Spinal Cord Compression: An Obstructive Oncologic Emergency

Maryjo Osowski, RN, MSN, AOCN

Disclosures

Topics in Advanced Practice Nursing eJournal. 2002;2(4) 

In This Article

Implications for the APN

The APN can favorably affect a patient's quality of life through timely recognition of early signs and symptoms of SCC. The current emphasis on pain control for oncology patients ought to increase awareness of the development of SCC, given that pain is usually present before the loss of sensation and motor and autonomic function begins. A thorough pain evaluation will lead, in the case of pain, to initiation of treatment to relieve the injury to neurologic tissue before irreversible damage occurs.

Advanced practice nurses also must keep the possibility of SCC in mind when teaching cancer patients about symptoms that should be reported immediately. It is particularly important for patients with lung, breast, or prostate cancer or lymphoma to promptly report back pain that is worse in the recumbent position or chronic back pain that suddenly changes. Because back pain is a common nonmalignant problem, it is not unusual for patients to ignore the pain until symptoms worsen and neurologic deterioration occurs.[8]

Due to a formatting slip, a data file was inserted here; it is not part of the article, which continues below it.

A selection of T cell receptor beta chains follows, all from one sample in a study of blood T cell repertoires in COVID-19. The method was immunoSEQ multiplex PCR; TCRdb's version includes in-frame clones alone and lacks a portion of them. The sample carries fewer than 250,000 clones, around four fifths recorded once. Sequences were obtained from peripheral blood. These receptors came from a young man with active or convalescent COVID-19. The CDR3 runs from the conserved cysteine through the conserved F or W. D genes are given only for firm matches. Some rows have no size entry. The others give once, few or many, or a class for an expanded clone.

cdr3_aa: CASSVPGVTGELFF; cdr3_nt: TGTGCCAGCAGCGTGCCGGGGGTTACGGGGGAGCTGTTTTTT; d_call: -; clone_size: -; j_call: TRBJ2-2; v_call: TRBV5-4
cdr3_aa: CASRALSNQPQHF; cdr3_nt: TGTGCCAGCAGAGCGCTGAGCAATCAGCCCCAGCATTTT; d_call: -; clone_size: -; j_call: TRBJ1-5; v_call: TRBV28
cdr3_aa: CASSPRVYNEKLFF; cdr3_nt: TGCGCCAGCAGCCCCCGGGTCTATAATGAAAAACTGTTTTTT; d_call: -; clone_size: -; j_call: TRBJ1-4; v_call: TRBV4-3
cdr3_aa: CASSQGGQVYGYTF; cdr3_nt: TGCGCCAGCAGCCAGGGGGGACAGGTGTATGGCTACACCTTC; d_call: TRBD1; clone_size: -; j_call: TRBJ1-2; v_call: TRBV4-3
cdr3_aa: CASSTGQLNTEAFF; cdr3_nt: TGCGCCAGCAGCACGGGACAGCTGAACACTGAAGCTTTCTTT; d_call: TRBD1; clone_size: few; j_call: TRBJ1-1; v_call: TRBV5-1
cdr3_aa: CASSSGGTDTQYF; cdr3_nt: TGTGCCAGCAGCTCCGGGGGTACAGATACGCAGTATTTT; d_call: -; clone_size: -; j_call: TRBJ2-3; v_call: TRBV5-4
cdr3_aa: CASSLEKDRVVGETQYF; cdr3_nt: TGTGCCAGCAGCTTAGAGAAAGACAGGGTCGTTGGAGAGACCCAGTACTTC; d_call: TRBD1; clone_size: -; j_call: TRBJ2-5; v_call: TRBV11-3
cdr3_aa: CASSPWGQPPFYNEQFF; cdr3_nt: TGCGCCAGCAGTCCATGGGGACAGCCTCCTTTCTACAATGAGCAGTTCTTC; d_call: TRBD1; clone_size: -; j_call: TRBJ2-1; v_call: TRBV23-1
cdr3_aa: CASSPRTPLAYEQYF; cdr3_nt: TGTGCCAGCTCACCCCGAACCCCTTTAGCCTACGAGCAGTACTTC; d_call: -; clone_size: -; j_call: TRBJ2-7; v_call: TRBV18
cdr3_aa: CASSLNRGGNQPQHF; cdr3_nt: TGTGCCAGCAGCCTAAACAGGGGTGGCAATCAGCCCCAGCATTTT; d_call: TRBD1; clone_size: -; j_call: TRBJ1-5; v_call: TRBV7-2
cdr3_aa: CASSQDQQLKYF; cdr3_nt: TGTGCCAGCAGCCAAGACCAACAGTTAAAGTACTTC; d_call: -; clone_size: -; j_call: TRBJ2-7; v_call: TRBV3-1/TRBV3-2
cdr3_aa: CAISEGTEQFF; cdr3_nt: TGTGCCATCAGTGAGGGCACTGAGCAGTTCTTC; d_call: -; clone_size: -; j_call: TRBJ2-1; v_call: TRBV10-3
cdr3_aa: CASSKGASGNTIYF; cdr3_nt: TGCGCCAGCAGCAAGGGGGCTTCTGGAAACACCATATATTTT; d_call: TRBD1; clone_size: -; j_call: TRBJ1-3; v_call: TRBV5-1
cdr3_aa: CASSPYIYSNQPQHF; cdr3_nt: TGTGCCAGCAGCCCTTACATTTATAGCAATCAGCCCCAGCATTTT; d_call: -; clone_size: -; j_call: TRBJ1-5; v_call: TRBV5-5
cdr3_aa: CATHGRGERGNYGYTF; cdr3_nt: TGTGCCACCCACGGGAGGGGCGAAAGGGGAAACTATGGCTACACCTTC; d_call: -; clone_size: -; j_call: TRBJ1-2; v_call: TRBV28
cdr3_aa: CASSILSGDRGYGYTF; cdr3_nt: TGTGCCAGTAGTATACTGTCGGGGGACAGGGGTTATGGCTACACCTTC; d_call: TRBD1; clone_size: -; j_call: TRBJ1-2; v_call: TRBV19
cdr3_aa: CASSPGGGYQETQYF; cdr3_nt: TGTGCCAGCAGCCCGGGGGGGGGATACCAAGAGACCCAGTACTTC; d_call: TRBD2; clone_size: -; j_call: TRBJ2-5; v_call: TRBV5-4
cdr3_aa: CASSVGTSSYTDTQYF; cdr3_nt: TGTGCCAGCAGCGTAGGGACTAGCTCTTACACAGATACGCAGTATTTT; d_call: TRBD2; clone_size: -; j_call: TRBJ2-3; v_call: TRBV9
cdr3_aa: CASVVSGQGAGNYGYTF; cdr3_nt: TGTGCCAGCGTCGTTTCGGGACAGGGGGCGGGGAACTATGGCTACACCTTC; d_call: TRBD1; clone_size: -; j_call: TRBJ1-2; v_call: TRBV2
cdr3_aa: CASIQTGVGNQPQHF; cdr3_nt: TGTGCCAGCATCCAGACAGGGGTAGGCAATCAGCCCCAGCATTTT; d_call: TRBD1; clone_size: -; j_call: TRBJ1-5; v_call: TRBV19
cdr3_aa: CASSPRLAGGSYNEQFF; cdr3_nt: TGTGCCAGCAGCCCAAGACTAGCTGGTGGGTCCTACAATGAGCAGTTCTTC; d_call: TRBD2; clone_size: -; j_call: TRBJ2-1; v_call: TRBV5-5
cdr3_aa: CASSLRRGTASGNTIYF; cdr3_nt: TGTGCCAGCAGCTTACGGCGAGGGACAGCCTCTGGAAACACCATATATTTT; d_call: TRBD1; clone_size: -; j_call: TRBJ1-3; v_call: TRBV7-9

Once a diagnosis of SCC is made, supportive nursing measures are indicated. These measures include immobilization of the spine, control of pain, paying attention to the skin, and close monitoring of bladder and bowel function. Neurologic function and vital signs are checked as often as the patient's condition warrants. Safety concerns are paramount in this population of cancer patients, many of whom have fatigue and generalized weakness because of their underlying cancer or treatment side effects. Patients should always have assistance when walking, especially at night.

After discharge, the home care nurse can continue to monitor pain control and functional status. The home care nurse will also coordinate any rehabilitation efforts that may be indicated. A physical therapy referral may be made for range of motion exercises or an evaluation of functional capacity. The physical therapist or occupational therapist will evaluate the need for assistive devices such as a hospital bed, a wheelchair, or ramps in the home.

Hospice referral is appropriate for the patient with SCC whose cancer has progressed to end-stage disease. The members of the hospice team are experts in pain control and provision of emotional support to the patient and his or her family in the face of a steady progression of losses, ultimately leading to death.

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